Chloe Austin is a visual artist originally from Cork, Ireland. She completed her BA Fine Art Degree at Crawford College of Art and Design in 2017 and is currently situated in Belfast, UK, recently after completing her MFA Fine Art Degree at Ulster University. Austin is a multidisciplinary artist, working with performance, video, photography and creative writing within her current practice. Her work explores and questions the effects on the body due to our digital environment. Chloe aims to capture the struggle and fragmentation of language, performing the body and its relationship to new technologies. She has exhibited in various venues across Ireland and UK, including GOMA Waterford, Golden Thread Gallery and The MAC International, Belfast.
Through performative video, text and installation, I focus on issues surrounding technologies and its impact on relationships. Exploring the process of creative writing, I aim to challenge the spectator to question these relationships; whether these are fictional or attempting to expose a truth. This is further explored visually, through performative video and installation, seeking to evoke pain, pleasure and pathos. By addressing the depths of our relationships with others, we become painfully aware of the lack of human contact due to our ever-evolving digital environment. Popular culture and mass media have changed the way we view others, the way we view ourselves. I aim to explore the manipulative relationship between the self and the other, often experimenting with techniques of duality, repetition and mirroring.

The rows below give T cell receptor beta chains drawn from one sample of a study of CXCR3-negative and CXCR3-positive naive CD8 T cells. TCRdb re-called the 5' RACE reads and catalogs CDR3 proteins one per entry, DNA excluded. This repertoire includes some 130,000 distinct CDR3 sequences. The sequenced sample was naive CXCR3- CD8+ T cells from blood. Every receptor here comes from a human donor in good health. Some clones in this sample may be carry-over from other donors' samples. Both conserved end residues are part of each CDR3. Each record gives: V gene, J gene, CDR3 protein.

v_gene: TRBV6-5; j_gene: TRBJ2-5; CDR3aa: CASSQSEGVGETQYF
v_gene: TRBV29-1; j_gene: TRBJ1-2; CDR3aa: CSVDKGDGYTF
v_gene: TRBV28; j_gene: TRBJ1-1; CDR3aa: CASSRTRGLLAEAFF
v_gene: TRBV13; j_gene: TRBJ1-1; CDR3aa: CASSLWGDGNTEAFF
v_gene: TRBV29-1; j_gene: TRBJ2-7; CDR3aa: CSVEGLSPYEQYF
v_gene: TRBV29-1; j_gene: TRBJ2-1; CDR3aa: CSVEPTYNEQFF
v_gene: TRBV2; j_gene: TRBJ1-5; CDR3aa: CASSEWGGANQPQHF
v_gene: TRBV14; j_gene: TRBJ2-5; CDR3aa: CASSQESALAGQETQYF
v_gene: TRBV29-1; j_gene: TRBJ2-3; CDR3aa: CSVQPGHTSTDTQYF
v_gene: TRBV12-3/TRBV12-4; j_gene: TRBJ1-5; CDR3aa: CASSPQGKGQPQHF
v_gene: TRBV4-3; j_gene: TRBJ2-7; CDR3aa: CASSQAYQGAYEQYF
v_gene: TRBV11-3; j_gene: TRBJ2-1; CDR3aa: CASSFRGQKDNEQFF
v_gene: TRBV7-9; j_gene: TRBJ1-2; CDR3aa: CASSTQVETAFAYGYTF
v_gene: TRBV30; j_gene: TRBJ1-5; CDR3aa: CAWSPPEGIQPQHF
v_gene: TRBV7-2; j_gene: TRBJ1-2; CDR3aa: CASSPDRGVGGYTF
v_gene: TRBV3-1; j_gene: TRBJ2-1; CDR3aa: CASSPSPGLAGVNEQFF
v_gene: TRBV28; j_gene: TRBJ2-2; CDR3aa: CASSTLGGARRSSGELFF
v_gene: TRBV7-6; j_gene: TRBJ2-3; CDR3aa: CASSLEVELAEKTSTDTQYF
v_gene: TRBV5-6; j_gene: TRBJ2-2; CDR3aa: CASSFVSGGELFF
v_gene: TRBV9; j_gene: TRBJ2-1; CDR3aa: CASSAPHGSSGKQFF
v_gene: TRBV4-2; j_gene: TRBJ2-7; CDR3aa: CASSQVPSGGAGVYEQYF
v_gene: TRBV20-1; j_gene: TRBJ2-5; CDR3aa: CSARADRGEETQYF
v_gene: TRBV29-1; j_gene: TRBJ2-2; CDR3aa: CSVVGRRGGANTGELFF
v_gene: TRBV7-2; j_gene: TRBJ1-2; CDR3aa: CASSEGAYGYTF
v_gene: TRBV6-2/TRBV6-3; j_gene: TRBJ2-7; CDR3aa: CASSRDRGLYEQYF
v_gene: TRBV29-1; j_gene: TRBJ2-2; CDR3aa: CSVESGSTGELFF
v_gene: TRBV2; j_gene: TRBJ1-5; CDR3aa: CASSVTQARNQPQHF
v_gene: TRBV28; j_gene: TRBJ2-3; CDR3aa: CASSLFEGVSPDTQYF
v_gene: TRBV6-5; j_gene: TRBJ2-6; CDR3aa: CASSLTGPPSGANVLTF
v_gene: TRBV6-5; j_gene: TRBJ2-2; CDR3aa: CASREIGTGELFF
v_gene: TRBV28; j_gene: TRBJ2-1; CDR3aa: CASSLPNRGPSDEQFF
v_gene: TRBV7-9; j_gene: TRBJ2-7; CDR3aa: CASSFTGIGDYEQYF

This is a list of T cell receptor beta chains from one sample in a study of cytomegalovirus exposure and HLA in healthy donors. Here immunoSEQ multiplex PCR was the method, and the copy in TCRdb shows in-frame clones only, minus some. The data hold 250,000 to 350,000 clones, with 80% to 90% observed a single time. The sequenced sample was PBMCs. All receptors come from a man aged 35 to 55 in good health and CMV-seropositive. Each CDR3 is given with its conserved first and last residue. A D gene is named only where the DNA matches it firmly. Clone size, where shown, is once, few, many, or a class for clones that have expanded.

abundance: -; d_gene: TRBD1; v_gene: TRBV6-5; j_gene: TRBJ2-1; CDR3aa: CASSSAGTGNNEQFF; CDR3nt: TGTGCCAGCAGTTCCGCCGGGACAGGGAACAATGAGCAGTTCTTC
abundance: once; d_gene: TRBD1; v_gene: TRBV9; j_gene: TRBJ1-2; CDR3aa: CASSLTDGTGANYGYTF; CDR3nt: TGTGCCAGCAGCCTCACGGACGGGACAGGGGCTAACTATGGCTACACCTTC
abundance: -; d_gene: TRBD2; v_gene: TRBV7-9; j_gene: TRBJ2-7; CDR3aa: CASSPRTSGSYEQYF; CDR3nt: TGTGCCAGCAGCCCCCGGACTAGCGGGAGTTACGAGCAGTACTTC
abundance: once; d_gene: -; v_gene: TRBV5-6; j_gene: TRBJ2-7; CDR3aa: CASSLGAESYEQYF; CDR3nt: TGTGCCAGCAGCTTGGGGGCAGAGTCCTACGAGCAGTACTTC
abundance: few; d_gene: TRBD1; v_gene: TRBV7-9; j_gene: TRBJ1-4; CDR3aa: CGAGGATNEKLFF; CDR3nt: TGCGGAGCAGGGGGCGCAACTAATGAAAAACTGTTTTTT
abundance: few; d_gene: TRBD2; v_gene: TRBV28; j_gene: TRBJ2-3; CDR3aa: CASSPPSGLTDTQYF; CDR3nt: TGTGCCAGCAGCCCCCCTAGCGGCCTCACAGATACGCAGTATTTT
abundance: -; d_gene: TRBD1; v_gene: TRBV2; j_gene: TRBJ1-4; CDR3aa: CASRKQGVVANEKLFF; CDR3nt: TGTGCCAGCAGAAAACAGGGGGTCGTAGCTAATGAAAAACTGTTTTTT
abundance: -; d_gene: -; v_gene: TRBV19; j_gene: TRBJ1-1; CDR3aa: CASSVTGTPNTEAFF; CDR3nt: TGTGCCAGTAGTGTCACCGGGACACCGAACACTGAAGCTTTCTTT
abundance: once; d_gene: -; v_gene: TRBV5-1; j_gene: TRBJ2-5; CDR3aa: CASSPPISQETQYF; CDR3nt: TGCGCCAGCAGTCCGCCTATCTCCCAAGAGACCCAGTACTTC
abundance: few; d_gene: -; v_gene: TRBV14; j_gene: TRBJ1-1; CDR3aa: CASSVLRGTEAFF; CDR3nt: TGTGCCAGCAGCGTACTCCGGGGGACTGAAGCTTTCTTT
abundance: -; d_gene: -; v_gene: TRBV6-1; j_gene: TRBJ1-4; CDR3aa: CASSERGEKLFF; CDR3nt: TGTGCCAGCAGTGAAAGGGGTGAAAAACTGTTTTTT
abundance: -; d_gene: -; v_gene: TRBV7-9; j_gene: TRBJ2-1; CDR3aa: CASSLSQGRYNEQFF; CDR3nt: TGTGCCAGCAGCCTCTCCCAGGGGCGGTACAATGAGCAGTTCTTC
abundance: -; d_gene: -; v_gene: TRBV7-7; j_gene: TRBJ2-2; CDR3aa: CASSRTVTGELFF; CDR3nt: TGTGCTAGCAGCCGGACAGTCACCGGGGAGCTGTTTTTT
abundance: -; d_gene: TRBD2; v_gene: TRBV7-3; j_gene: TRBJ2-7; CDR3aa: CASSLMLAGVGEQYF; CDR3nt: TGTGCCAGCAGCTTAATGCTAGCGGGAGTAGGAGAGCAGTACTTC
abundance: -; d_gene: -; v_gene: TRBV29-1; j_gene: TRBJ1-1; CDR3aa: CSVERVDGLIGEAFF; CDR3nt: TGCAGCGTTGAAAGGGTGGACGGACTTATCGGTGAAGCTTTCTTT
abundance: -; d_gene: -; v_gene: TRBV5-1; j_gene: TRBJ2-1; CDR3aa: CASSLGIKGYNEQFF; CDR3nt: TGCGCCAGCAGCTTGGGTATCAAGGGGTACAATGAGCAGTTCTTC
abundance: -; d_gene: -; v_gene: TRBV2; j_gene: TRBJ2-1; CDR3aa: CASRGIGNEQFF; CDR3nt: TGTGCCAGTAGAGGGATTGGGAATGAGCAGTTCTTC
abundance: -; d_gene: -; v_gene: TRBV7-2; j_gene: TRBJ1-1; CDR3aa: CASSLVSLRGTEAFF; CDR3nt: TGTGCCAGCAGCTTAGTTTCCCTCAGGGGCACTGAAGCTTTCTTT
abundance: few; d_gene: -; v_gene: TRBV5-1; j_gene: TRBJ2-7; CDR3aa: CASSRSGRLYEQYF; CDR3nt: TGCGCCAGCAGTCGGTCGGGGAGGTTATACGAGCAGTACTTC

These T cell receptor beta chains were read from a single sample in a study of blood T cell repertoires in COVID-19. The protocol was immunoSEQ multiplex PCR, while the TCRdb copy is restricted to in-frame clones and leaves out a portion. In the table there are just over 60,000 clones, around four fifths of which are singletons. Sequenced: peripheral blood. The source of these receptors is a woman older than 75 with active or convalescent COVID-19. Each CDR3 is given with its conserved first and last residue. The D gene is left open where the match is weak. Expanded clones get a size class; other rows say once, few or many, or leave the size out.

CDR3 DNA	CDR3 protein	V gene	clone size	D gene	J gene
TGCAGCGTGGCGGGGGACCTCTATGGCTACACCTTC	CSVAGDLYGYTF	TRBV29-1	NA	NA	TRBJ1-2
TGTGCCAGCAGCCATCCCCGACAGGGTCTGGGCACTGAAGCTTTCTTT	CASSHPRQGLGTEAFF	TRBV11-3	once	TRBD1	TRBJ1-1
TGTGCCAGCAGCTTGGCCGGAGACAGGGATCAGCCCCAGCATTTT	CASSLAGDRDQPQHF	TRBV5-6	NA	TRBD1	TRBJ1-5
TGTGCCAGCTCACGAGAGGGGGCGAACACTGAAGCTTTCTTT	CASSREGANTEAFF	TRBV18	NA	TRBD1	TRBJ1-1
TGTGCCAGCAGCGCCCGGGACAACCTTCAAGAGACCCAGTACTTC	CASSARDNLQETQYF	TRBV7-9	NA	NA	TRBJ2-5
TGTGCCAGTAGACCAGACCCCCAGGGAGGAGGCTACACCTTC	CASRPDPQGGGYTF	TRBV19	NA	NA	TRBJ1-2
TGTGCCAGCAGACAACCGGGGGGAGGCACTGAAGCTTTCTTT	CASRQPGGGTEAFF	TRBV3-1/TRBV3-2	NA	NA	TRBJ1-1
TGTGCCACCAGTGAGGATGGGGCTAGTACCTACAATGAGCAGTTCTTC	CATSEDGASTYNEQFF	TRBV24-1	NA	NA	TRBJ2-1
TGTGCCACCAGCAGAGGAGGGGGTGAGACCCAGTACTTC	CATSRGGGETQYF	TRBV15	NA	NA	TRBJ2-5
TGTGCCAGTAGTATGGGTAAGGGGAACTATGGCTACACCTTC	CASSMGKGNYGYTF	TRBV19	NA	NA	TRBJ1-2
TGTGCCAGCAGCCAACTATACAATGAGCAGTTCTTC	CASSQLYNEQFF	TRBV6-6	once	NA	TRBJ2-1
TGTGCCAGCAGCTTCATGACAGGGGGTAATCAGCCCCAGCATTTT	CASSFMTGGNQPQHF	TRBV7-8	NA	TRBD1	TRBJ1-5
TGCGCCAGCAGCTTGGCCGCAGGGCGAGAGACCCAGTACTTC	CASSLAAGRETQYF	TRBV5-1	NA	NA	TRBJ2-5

There is a fascination with visuality in today's media-saturated world, leaving the sensation of touch largely forgotten. There is a yearning for proximity and human contact that has become a struggle in contemporary society due to new technologies. We have developed a large appetite for contact and connection. This encourages me to engage in the issues that arise when this hunger is not fulfilled. Within my practice, I attempt to convey performativity of the body where public and private space is determined by seeing and being seen, touching and being touched.